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By Michael Roberts
ere are some terms commonly associated with the word "potato": French-fried, mashed, Mister, scalloped, baked, Dan Quayle.
Here is one that is not: embezzled.
Colorado ranks sixth of all states in the nation in potato production. Seventy-five trucks a day rumble out of the San Luis Valley alone during harvest season. Last year, the state's crop was worth more than $125 million. In short, some potatoes were bound to be swiped sooner or later.
"There's a problem in the farming community, which is that people in these small communities are just too trusting yet," says Gary Graalman, Farm Products Section chief for the state Department of Agriculture. "That makes them perfect victims. They're just ripe for the flimflam man."
On one level, the story of the pilfered potatoes offers a concise lesson in how simple it can be to construct and operate a series of businesses using other people's money. Yet it also demonstrates how, if you are a con man, it's not necessary to concentrate your efforts on securities and cash and stocks. Despite the rural location and unremarkable product, huge amounts of money can be gained and lost -- and stolen -- when it comes to farm produce.
But who knew tuber theft could get so complicated? What was to become a complex shell game for potato money all started in 1995 with three local men -- the father-son team of Richard L. and Richard A. Messick, and David Riffe -- and a California doctor. According to Graalman, the Messicks and Riffe had already owned one failed potato business, the Sargent Potato Company, which had filed for bankruptcy protection early in 1995. Later that year, though, the San Luis men struck a deal with a physician investor from California: He loaned them $100,000, then leased back to them the potato cleaning, grading and bagging facility in Monte Vista.
That loan was the start of what was to become a long line of broken promises and missing money. Most of the loan, it would later be revealed, went directly to the Messicks and Riffe. Richard L. Messick, for instance, not only paid himself a salary as an officer of the revived Sargent Potato, LLC, but also granted himself a $10,500 "consulting fee." The rest was never paid back.
In the meantime, in May and June 1996, the Messicks and Riffe went about making deals with local potato farmers to buy their produce, with the intention of then selling it to retailers. The men offered a good price -- potato markets have been depressed in recent years -- and on June 4, an Alamosa farmer named Jack Felmlee delivered $62,328 worth of spuds to Sargent Potato, on a contract to be paid later. On June 30, Galen, Ellis and Brian Harrison, representing a family potato-farming operation near Homelake, in Rio Grande County, delivered $433,000 worth of tubers to Sargent's Monte Vista warehouse.
What these farmers couldn't have known is that, at the time, Sargent Potato had virtually no money to its name. In fact, later investigations would reveal that the company's only bank account was overdrawn by nearly $6,000.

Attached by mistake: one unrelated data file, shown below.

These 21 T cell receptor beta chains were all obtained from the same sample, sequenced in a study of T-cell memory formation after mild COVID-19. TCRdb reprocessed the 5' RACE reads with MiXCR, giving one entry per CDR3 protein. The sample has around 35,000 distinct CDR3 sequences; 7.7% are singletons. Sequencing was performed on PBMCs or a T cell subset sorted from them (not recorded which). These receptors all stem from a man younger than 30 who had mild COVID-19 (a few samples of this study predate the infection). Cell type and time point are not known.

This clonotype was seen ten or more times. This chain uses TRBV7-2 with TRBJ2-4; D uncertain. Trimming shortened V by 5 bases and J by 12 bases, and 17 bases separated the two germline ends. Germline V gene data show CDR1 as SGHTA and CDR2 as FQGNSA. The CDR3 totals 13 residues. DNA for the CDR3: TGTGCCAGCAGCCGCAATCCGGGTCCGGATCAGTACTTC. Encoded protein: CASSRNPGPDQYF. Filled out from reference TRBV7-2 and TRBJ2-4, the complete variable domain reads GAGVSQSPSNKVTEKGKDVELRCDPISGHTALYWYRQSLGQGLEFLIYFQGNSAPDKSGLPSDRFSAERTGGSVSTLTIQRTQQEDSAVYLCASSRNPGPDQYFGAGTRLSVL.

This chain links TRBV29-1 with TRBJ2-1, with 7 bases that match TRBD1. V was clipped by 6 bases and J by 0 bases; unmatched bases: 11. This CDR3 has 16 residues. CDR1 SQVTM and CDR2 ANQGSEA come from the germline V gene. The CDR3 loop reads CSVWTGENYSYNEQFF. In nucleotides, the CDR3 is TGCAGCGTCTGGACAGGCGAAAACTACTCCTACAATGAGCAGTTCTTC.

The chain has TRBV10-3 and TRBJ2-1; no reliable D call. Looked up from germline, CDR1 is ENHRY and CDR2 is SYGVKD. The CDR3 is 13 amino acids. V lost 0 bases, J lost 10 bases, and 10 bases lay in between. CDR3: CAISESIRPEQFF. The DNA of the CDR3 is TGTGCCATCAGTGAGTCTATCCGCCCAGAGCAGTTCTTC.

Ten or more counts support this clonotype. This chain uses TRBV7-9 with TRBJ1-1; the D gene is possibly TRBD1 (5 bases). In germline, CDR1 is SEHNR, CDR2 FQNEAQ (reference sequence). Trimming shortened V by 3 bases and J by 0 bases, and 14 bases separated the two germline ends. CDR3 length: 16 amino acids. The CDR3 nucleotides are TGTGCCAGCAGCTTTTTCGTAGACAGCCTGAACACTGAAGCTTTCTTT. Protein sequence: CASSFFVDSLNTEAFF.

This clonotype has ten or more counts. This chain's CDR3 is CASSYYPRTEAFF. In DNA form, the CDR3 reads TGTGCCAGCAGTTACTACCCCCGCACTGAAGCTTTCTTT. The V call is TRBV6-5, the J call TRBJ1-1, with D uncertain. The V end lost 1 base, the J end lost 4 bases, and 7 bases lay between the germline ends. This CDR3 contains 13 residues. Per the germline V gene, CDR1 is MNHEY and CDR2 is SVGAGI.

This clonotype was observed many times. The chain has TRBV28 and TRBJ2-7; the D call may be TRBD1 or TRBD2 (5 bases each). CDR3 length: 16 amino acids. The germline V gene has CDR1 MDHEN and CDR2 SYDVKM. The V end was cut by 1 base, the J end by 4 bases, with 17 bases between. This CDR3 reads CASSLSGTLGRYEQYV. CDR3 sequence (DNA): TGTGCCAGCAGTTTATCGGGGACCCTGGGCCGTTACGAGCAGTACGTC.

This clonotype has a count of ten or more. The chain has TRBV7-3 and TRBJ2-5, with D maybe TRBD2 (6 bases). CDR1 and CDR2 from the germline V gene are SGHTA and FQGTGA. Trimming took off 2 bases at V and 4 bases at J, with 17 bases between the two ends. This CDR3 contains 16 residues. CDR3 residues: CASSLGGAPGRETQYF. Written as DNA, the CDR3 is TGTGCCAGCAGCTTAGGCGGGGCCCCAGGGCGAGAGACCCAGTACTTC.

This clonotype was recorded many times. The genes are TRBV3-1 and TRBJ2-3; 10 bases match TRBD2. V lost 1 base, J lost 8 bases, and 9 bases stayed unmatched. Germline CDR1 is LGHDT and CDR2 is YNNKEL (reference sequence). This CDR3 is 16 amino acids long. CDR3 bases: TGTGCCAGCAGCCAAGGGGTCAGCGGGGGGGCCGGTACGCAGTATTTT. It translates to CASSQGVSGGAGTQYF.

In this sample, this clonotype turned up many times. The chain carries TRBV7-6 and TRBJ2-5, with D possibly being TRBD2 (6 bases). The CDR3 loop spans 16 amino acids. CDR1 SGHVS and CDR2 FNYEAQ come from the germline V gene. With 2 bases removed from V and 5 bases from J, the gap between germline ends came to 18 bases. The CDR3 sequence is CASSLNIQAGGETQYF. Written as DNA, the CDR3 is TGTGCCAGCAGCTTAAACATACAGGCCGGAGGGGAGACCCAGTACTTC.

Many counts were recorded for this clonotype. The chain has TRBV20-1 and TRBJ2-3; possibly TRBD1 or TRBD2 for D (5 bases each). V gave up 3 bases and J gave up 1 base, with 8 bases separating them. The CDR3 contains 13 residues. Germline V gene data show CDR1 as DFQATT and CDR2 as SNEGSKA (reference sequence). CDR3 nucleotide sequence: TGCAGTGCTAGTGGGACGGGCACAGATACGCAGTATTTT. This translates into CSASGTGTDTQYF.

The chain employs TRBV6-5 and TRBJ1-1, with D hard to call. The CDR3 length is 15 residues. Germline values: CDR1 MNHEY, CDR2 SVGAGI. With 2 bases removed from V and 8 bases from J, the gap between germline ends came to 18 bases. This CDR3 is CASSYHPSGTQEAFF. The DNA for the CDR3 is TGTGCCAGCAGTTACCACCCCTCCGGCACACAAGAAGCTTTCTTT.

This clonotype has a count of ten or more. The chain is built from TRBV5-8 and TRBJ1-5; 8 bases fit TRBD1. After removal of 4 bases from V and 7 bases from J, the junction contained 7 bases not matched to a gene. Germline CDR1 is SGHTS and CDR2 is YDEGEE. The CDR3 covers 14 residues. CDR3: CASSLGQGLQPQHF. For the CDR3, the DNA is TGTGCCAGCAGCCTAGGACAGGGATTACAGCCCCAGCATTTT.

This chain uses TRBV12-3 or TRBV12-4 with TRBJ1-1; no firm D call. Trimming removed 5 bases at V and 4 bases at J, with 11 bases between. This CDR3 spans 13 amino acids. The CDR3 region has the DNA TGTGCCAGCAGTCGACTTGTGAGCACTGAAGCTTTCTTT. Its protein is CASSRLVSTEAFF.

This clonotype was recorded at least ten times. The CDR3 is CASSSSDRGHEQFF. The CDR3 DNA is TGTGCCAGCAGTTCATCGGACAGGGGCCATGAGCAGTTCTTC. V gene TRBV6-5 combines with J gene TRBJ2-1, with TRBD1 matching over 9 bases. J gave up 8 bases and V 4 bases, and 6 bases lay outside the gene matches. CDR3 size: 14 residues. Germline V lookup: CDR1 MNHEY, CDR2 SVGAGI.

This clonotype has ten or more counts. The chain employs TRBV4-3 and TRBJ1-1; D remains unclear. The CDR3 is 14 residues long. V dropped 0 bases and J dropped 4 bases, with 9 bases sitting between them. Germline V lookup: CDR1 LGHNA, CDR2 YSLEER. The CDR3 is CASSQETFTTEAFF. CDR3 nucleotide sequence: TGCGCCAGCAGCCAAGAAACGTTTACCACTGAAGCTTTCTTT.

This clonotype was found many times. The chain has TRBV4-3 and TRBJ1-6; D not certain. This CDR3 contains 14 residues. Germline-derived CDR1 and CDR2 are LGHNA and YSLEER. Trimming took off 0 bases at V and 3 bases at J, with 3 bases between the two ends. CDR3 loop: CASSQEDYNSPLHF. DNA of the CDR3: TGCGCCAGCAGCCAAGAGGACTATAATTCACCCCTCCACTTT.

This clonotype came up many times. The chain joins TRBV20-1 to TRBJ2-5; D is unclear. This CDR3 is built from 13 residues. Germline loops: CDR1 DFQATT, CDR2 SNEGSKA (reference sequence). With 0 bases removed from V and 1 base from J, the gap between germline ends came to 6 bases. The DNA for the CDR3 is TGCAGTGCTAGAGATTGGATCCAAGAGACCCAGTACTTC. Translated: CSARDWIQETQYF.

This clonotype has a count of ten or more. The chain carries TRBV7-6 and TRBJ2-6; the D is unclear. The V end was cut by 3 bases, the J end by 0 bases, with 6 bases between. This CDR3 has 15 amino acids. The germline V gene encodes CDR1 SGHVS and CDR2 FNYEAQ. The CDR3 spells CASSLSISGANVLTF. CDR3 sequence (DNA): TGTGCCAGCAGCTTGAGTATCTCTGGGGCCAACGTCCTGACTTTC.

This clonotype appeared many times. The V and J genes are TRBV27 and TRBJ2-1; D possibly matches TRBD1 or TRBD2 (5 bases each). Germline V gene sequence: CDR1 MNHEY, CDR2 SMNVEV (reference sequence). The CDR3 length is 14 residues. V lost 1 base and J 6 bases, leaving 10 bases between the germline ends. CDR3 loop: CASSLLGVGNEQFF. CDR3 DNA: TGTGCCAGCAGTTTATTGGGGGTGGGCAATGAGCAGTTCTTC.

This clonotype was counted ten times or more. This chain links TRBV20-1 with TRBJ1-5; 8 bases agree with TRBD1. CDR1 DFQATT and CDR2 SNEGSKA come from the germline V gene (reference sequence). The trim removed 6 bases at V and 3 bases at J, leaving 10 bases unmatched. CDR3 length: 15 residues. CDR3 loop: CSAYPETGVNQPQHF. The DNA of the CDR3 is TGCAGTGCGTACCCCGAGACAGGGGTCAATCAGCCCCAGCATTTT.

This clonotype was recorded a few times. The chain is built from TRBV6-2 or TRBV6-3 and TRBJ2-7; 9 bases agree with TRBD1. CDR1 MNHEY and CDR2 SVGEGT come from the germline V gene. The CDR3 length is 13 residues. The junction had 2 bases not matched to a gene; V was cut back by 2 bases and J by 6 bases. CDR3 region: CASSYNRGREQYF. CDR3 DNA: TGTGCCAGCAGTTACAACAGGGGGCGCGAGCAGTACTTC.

But after cutting deals with Felmlee, the Harrisons and others -- a half-dozen local farmers in all -- the Messicks and Riffe did have plenty of potatoes, and between July and September 1996 they unloaded them to retail produce buyers in and out of Colorado. The sales of the by-then hot potatoes netted the company more than $350,000 -- more than enough to pay back Felmlee and the Harrisons, the biggest producers to do business with Sargent. Instead, court records show the three men used the majority of the proceeds to pay themselves.
In the summer of 1996, despite their looming financial problems, growing list of creditors and depleted bank account, the Messicks and Riffe were nevertheless thinking big. They decided they wanted to buy out the California physician. For reasons that remain unclear, the U.S. Small Business Association agreed to guarantee an $800,000 loan to the three men with the checkered financial past, to be used to buy the Monte Vista warehouse and to pay off Sargent Potatoes' debts. (A spokesman for the SBA explains that the credit checks were performed by the lending institution, First Commercial Bank of Dallas.)
According to the deal, the three men promised to contribute another $500,000. Most of the deal turned out to be fiction, however. None of the debts from Sargent Potato were ever paid off. The $500,000 promised by the Messicks and Riffe never materialized.
Instead, using the taxpayer-guaranteed money, the three men decided to start another potato company. They called their third spud venture Riffe Potato Company. That fall, the SBA and First Commercial agreed to make out the $800,000 check to Riffe and, in a closing ceremony on October 18, 1996, Riffe Potato accepted the money and bought the warehouse.
Despite the cash infusion, the Harrisons and Felmlee (all of whom declined comment for this story) found themselves stiffed again. Worse, according to subsequent court filings, "Apparently not content with evading [the farmers'] demands for payment, [the] Messicks set out to draw more money from the potato venture." It appears, for example, that in a deal that permitted them to bail out of Riffe Potato Company and skim some money at the same time, the Messicks sold their interest in the ailing company to Riffe for $300,000.